ARI SHAPIRO, HOST:
Eight people are facing federal charges for their role in a Chinese government operation that allegedly targeted dissidents living in the United States. That news came from the Justice Department today, and NPR Justice correspondent Ryan Lucas is here to tell us more.
RYAN LUCAS, BYLINE: Hi, there.
SHAPIRO: What was going on with this plot according to the DOJ?
LUCAS: Well, the Justice Department says that, for several years, the defendants waged, in essence, an intimidation campaign against a former Chinese government official who now lives in New Jersey. That former official is only identified as John Doe, but court papers do offer a lot of details about what the defendants were allegedly doing at the direction of the Chinese government. And they say in no uncertain terms that the defendants were stalking, threatening and harassing John Doe. And the goal was to try to get him to return against his will to China.
SHAPIRO: So stalking, harassing, threatening - tell us more about this intimidation campaign. What were the other elements of it?
LUCAS: Well, court papers provide a pretty detailed picture. They say the defendants followed and harassed Doe's daughter. That included taking pictures and videos of her and harassing her online. They had packages sent to Doe's home with intimidating letters and videos in them. They also went to his home, banged on his front door and left a written note taped on the door that read, quote, "If you are willing to go back to the mainland and spend 10 years in prison, your wife and children will be all right." They even went so far as to fly Doe's elderly father against his will from China to the United States to meet with Doe and to deliver a message to him, which was to go back to China.
SHAPIRO: Hmm. Do Chinese government authorities often do this in foreign countries?
LUCAS: U.S. officials say they do. This is part of a Chinese government effort known as Operation Fox Hunt. China portrays it as an anti-corruption campaign, tracking down fugitives who live outside of China and bringing them back to the country for trial. Now, U.S. officials say sometimes there may indeed be legitimate criminal cases in China to be made against some of Operation Fox Hunt's targets. But more often, it's just targeting critics of the Chinese government. Here is how John Demers, the head of the Justice Department's national security division, put it today.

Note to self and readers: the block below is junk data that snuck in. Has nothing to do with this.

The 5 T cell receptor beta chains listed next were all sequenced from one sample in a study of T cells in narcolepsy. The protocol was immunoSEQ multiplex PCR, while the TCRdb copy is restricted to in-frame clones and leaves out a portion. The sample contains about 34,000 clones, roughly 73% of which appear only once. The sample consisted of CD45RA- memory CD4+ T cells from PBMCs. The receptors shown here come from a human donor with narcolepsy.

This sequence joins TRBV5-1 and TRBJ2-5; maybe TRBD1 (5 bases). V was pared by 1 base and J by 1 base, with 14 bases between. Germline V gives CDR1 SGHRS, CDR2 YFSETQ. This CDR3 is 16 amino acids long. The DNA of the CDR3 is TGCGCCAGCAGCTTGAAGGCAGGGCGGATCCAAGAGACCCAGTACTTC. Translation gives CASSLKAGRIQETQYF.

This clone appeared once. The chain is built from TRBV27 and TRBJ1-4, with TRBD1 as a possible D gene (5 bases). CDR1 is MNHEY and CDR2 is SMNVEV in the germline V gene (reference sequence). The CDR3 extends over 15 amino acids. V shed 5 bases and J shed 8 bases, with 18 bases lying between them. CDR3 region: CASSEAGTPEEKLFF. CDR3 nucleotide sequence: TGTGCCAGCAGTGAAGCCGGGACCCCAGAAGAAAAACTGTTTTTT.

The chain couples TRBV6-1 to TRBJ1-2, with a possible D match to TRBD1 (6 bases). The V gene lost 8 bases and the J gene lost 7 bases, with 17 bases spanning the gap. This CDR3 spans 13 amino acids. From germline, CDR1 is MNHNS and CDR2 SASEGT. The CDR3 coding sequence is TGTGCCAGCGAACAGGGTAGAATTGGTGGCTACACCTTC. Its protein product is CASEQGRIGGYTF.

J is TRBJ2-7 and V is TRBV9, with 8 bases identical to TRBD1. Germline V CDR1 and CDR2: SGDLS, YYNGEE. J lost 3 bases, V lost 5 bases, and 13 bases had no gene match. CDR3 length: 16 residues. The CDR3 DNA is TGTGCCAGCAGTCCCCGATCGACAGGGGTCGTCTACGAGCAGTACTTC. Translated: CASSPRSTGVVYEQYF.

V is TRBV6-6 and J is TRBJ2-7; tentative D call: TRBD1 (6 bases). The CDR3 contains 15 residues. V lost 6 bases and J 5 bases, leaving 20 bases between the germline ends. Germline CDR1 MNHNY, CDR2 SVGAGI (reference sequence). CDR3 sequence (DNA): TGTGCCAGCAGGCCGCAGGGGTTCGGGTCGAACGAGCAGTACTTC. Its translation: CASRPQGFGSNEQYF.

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JOHN DEMERS: In many instances, the hunted are opponents of Communist Party Chairman Xi - political rivals, dissidents, critics.
LUCAS: Now, Demers pointed out that there are regular channels for foreign governments to ask the United States for help in criminal cases. Countries do that all of the time. But that's not what's going on here. Here, Demers says, the Chinese government is using repatriation squads to try to force Chinese immigrants, who are often legal U.S. residents, to go back to China.
SHAPIRO: And so what happens next in this case?
LUCAS: Well, five of these defendants were arrested this morning. That happened in New York and New Jersey and California. One of those five, in fact, is a private investigator in New Jersey who allegedly took part in this. His name is Michael McMahon. The three other defendants are believed to be in China and so are not in American custody. Now, I have heard concerns from American officials for a couple of years now about Operation Fox Hunt and what the Chinese are up to. And now the Justice Department has, with these charges here, brought its first case against those who are allegedly involved in it.
SHAPIRO: NPR's Ryan Lucas.
LUCAS: Thank you. Transcript provided by NPR, Copyright NPR.